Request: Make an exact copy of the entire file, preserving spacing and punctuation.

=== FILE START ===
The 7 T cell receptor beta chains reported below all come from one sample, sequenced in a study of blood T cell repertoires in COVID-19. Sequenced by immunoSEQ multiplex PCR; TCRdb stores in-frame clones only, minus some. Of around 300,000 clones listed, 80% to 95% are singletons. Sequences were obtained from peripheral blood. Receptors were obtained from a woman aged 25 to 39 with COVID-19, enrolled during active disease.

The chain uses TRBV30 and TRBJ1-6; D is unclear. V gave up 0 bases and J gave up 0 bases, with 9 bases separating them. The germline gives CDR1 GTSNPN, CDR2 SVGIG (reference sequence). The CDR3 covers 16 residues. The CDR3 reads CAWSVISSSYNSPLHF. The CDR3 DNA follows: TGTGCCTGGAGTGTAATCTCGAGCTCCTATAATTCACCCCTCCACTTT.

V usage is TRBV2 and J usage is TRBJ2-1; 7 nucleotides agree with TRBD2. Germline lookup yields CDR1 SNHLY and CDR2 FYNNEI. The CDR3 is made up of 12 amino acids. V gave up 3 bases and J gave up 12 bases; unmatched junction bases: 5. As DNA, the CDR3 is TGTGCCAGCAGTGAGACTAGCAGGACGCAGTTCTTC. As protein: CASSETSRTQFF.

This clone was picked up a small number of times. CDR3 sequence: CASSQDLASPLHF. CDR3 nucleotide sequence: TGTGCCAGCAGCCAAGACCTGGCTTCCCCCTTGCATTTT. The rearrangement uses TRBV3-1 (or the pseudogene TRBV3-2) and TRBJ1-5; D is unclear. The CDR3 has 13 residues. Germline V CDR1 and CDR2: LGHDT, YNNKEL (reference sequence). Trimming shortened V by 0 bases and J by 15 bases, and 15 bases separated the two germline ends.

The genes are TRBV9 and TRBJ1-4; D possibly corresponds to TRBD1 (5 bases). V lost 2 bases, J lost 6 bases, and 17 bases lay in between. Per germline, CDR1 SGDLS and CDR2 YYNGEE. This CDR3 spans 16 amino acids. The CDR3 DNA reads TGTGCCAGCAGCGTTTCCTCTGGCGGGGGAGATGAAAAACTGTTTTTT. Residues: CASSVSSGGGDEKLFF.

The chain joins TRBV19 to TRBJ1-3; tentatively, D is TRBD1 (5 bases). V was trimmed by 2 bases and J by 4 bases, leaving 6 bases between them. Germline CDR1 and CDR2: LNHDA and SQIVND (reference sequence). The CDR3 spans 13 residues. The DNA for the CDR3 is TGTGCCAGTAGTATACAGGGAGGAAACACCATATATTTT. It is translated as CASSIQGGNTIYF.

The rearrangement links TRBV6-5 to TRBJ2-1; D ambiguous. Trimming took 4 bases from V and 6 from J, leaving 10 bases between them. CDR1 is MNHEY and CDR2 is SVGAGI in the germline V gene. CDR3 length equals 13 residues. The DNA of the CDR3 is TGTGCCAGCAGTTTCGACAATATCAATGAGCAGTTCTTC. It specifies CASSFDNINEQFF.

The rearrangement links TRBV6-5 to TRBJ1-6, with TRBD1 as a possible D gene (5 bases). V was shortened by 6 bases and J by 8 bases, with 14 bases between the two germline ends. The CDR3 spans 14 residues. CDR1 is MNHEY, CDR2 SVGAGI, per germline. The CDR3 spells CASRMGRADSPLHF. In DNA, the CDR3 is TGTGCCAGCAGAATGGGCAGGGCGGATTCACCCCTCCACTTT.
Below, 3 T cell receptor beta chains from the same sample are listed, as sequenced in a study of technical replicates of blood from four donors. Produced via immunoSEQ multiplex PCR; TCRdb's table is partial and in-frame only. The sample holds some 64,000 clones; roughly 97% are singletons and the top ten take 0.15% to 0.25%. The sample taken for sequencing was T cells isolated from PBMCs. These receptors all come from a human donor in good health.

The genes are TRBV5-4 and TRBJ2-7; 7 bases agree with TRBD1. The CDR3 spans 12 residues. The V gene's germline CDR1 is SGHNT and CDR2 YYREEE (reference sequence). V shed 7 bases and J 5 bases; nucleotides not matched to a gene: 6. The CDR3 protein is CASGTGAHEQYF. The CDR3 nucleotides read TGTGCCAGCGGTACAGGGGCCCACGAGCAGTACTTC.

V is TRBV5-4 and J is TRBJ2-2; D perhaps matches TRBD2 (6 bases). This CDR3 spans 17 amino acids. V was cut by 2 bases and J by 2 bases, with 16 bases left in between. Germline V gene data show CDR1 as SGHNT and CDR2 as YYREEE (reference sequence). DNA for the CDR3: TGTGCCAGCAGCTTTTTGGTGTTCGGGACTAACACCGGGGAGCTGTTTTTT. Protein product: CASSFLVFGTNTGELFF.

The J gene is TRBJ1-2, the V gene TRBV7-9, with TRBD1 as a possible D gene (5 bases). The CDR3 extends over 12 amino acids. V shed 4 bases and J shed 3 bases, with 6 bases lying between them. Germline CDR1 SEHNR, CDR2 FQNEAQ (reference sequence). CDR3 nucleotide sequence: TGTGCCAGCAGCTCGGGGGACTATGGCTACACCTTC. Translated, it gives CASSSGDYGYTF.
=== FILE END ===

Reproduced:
The 7 T cell receptor beta chains reported below all come from one sample, sequenced in a study of blood T cell repertoires in COVID-19. Sequenced by immunoSEQ multiplex PCR; TCRdb stores in-frame clones only, minus some. Of around 300,000 clones listed, 80% to 95% are singletons. Sequences were obtained from peripheral blood. Receptors were obtained from a woman aged 25 to 39 with COVID-19, enrolled during active disease.

The chain uses TRBV30 and TRBJ1-6; D is unclear. V gave up 0 bases and J gave up 0 bases, with 9 bases separating them. The germline gives CDR1 GTSNPN, CDR2 SVGIG (reference sequence). The CDR3 covers 16 residues. The CDR3 reads CAWSVISSSYNSPLHF. The CDR3 DNA follows: TGTGCCTGGAGTGTAATCTCGAGCTCCTATAATTCACCCCTCCACTTT.

V usage is TRBV2 and J usage is TRBJ2-1; 7 nucleotides agree with TRBD2. Germline lookup yields CDR1 SNHLY and CDR2 FYNNEI. The CDR3 is made up of 12 amino acids. V gave up 3 bases and J gave up 12 bases; unmatched junction bases: 5. As DNA, the CDR3 is TGTGCCAGCAGTGAGACTAGCAGGACGCAGTTCTTC. As protein: CASSETSRTQFF.

This clone was picked up a small number of times. CDR3 sequence: CASSQDLASPLHF. CDR3 nucleotide sequence: TGTGCCAGCAGCCAAGACCTGGCTTCCCCCTTGCATTTT. The rearrangement uses TRBV3-1 (or the pseudogene TRBV3-2) and TRBJ1-5; D is unclear. The CDR3 has 13 residues. Germline V CDR1 and CDR2: LGHDT, YNNKEL (reference sequence). Trimming shortened V by 0 bases and J by 15 bases, and 15 bases separated the two germline ends.

The genes are TRBV9 and TRBJ1-4; D possibly corresponds to TRBD1 (5 bases). V lost 2 bases, J lost 6 bases, and 17 bases lay in between. Per germline, CDR1 SGDLS and CDR2 YYNGEE. This CDR3 spans 16 amino acids. The CDR3 DNA reads TGTGCCAGCAGCGTTTCCTCTGGCGGGGGAGATGAAAAACTGTTTTTT. Residues: CASSVSSGGGDEKLFF.

The chain joins TRBV19 to TRBJ1-3; tentatively, D is TRBD1 (5 bases). V was trimmed by 2 bases and J by 4 bases, leaving 6 bases between them. Germline CDR1 and CDR2: LNHDA and SQIVND (reference sequence). The CDR3 spans 13 residues. The DNA for the CDR3 is TGTGCCAGTAGTATACAGGGAGGAAACACCATATATTTT. It is translated as CASSIQGGNTIYF.

The rearrangement links TRBV6-5 to TRBJ2-1; D ambiguous. Trimming took 4 bases from V and 6 from J, leaving 10 bases between them. CDR1 is MNHEY and CDR2 is SVGAGI in the germline V gene. CDR3 length equals 13 residues. The DNA of the CDR3 is TGTGCCAGCAGTTTCGACAATATCAATGAGCAGTTCTTC. It specifies CASSFDNINEQFF.

The rearrangement links TRBV6-5 to TRBJ1-6, with TRBD1 as a possible D gene (5 bases). V was shortened by 6 bases and J by 8 bases, with 14 bases between the two germline ends. The CDR3 spans 14 residues. CDR1 is MNHEY, CDR2 SVGAGI, per germline. The CDR3 spells CASRMGRADSPLHF. In DNA, the CDR3 is TGTGCCAGCAGAATGGGCAGGGCGGATTCACCCCTCCACTTT.
Below, 3 T cell receptor beta chains from the same sample are listed, as sequenced in a study of technical replicates of blood from four donors. Produced via immunoSEQ multiplex PCR; TCRdb's table is partial and in-frame only. The sample holds some 64,000 clones; roughly 97% are singletons and the top ten take 0.15% to 0.25%. The sample taken for sequencing was T cells isolated from PBMCs. These receptors all come from a human donor in good health.

The genes are TRBV5-4 and TRBJ2-7; 7 bases agree with TRBD1. The CDR3 spans 12 residues. The V gene's germline CDR1 is SGHNT and CDR2 YYREEE (reference sequence). V shed 7 bases and J 5 bases; nucleotides not matched to a gene: 6. The CDR3 protein is CASGTGAHEQYF. The CDR3 nucleotides read TGTGCCAGCGGTACAGGGGCCCACGAGCAGTACTTC.

V is TRBV5-4 and J is TRBJ2-2; D perhaps matches TRBD2 (6 bases). This CDR3 spans 17 amino acids. V was cut by 2 bases and J by 2 bases, with 16 bases left in between. Germline V gene data show CDR1 as SGHNT and CDR2 as YYREEE (reference sequence). DNA for the CDR3: TGTGCCAGCAGCTTTTTGGTGTTCGGGACTAACACCGGGGAGCTGTTTTTT. Protein product: CASSFLVFGTNTGELFF.

The J gene is TRBJ1-2, the V gene TRBV7-9, with TRBD1 as a possible D gene (5 bases). The CDR3 extends over 12 amino acids. V shed 4 bases and J shed 3 bases, with 6 bases lying between them. Germline CDR1 SEHNR, CDR2 FQNEAQ (reference sequence). CDR3 nucleotide sequence: TGTGCCAGCAGCTCGGGGGACTATGGCTACACCTTC. Translated, it gives CASSSGDYGYTF.